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      Human non-synonymous SNPs: server and survey

      Nucleic Acids Research

      Oxford University Press (OUP)

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          Abstract

          Human single nucleotide polymorphisms (SNPs) represent the most frequent type of human population DNA variation. One of the main goals of SNP research is to understand the genetics of the human phenotype variation and especially the genetic basis of human complex diseases. Non-synonymous coding SNPs (nsSNPs) comprise a group of SNPs that, together with SNPs in regulatory regions, are believed to have the highest impact on phenotype. Here we present a World Wide Web server to predict the effect of an nsSNP on protein structure and function. The prediction method enabled analysis of the publicly available SNP database HGVbase, which gave rise to a dataset of nsSNPs with predicted functionality. The dataset was further used to compare the effect of various structural and functional characteristics of amino acid substitutions responsible for phenotypic display of nsSNPs. We also studied the dependence of selective pressure on the structural and functional properties of proteins. We found that in our dataset the selection pressure against deleterious SNPs depends on the molecular function of the protein, although it is insensitive to several other protein features considered. The strongest selective pressure was detected for proteins involved in transcription regulation.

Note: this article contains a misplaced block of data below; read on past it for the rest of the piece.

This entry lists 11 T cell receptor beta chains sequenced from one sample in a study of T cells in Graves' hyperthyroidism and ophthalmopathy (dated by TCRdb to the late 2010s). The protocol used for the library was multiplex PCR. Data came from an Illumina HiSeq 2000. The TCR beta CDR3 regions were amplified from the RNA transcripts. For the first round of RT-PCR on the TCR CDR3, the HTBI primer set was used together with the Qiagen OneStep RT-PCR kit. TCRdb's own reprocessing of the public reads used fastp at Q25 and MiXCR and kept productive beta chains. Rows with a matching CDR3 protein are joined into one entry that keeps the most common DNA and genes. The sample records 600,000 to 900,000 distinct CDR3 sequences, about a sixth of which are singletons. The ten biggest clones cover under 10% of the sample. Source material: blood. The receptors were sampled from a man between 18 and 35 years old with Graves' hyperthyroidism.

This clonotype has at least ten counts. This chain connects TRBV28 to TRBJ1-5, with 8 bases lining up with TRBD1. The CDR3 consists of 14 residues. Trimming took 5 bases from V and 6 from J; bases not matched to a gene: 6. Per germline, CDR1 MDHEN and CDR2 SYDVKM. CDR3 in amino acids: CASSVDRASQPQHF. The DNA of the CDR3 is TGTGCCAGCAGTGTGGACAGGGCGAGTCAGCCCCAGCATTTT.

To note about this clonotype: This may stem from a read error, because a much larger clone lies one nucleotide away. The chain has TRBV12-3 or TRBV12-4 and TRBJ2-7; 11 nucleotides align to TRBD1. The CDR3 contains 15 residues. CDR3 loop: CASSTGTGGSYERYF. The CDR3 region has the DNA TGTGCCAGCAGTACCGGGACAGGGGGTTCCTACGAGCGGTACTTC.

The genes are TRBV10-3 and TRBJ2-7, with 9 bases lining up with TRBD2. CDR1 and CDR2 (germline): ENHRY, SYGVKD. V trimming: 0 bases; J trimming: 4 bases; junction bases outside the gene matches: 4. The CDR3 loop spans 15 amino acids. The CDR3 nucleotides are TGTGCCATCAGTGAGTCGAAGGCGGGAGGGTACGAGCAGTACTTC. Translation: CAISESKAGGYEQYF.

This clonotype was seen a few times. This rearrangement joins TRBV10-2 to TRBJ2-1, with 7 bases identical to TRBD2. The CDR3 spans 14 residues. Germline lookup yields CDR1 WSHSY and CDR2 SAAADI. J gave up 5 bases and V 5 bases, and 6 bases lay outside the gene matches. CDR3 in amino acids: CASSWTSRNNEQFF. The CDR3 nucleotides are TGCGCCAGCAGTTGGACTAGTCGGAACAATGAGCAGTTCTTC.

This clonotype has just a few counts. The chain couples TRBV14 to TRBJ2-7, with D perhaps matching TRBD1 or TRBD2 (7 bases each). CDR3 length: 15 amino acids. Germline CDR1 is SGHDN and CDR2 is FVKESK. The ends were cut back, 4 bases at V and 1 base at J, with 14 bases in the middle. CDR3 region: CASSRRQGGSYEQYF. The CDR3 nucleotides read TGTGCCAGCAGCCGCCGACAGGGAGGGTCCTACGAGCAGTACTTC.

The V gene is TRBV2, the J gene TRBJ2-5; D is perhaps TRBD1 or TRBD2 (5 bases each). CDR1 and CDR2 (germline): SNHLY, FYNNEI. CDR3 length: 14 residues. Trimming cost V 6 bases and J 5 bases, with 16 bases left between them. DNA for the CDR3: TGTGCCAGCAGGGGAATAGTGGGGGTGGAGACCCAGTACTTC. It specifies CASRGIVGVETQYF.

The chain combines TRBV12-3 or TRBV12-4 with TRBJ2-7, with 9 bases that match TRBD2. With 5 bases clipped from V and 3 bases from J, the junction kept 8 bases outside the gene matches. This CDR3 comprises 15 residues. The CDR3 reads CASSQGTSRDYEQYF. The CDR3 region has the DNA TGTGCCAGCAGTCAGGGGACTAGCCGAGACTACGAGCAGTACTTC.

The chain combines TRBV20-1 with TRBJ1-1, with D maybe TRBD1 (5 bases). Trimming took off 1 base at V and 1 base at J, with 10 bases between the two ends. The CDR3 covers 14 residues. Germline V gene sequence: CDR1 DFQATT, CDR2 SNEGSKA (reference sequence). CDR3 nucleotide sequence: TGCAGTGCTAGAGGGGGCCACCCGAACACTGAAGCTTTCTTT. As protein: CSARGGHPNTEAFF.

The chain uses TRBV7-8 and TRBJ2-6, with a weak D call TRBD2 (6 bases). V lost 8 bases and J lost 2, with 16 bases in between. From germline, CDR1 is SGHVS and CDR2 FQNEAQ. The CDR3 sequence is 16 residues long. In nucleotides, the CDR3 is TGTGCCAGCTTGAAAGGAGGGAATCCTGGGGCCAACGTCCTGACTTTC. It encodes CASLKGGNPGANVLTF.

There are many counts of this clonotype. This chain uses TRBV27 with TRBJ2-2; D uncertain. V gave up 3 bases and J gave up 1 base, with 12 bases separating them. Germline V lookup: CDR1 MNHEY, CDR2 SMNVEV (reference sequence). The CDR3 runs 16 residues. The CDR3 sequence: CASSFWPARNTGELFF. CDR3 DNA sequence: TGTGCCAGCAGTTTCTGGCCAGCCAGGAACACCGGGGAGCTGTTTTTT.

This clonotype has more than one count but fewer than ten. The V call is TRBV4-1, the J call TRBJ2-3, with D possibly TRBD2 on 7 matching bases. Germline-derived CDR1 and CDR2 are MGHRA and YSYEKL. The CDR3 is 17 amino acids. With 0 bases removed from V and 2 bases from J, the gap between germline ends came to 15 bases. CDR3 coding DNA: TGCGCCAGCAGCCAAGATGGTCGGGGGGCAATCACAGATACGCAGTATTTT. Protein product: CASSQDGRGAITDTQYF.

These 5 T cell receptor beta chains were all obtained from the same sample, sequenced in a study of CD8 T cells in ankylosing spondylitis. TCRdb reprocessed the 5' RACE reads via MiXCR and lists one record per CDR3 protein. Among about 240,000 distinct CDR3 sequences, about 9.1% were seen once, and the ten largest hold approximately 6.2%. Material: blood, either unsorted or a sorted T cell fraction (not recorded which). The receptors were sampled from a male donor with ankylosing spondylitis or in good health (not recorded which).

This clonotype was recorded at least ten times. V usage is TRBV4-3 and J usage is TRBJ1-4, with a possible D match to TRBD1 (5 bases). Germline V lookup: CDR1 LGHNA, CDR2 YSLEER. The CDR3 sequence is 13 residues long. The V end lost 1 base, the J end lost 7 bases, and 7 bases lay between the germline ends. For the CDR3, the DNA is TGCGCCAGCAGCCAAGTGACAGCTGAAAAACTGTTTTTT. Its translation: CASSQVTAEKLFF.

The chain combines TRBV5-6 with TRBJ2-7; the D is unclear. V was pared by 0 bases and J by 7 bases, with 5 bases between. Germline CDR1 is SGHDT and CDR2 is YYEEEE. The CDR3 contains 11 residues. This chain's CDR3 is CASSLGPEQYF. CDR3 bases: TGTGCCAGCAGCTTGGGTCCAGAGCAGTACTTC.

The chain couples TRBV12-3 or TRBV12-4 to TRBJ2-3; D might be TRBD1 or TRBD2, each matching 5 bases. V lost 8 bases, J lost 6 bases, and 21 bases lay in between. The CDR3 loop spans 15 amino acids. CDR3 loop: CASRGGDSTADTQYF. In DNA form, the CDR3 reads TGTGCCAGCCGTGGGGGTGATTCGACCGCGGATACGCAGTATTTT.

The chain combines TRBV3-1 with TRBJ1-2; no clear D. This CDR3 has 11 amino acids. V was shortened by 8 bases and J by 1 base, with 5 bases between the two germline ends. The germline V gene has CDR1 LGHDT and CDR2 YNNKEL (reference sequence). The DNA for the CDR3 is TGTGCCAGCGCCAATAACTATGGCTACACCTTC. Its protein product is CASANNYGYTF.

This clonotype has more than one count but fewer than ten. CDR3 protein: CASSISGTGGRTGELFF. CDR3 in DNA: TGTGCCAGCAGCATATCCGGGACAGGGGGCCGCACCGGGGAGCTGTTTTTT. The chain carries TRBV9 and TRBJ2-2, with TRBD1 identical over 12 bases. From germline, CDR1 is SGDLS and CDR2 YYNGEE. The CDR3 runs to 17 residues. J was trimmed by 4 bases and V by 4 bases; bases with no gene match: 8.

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          Author and article information

          Journal
          Nucleic Acids Research
          Oxford University Press (OUP)
          13624962
          September 1 2002
          : 30
          : 17
          : 3894-3900
          Article
          10.1093/nar/gkf493
          137415
          12202775
          © 2002

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